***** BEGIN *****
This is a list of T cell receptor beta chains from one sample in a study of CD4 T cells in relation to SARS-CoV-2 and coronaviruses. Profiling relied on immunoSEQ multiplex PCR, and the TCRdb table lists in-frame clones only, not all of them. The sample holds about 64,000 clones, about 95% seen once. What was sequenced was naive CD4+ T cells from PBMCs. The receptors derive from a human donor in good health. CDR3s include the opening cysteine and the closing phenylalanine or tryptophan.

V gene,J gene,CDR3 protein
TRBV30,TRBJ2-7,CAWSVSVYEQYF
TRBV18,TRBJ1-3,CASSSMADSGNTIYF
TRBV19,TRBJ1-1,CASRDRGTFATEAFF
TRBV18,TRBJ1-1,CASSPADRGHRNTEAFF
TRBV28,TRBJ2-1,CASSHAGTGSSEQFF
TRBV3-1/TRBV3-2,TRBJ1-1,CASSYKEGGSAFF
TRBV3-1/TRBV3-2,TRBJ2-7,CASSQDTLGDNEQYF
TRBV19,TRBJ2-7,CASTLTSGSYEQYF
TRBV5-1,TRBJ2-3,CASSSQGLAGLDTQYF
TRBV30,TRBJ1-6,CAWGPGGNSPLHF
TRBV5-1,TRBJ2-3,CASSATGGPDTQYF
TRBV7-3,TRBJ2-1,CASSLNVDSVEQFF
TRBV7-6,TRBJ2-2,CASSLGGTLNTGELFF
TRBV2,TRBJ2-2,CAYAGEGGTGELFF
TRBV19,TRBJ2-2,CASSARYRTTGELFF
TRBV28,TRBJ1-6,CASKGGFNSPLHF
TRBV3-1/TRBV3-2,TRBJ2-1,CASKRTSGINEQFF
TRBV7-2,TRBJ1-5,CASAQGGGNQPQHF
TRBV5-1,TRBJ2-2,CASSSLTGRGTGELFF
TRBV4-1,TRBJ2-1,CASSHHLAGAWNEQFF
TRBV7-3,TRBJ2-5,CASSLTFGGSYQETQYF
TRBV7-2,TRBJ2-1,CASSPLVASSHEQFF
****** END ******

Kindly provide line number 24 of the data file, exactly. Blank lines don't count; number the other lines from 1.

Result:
TRBV7-2,TRBJ2-1,CASSPLVASSHEQFF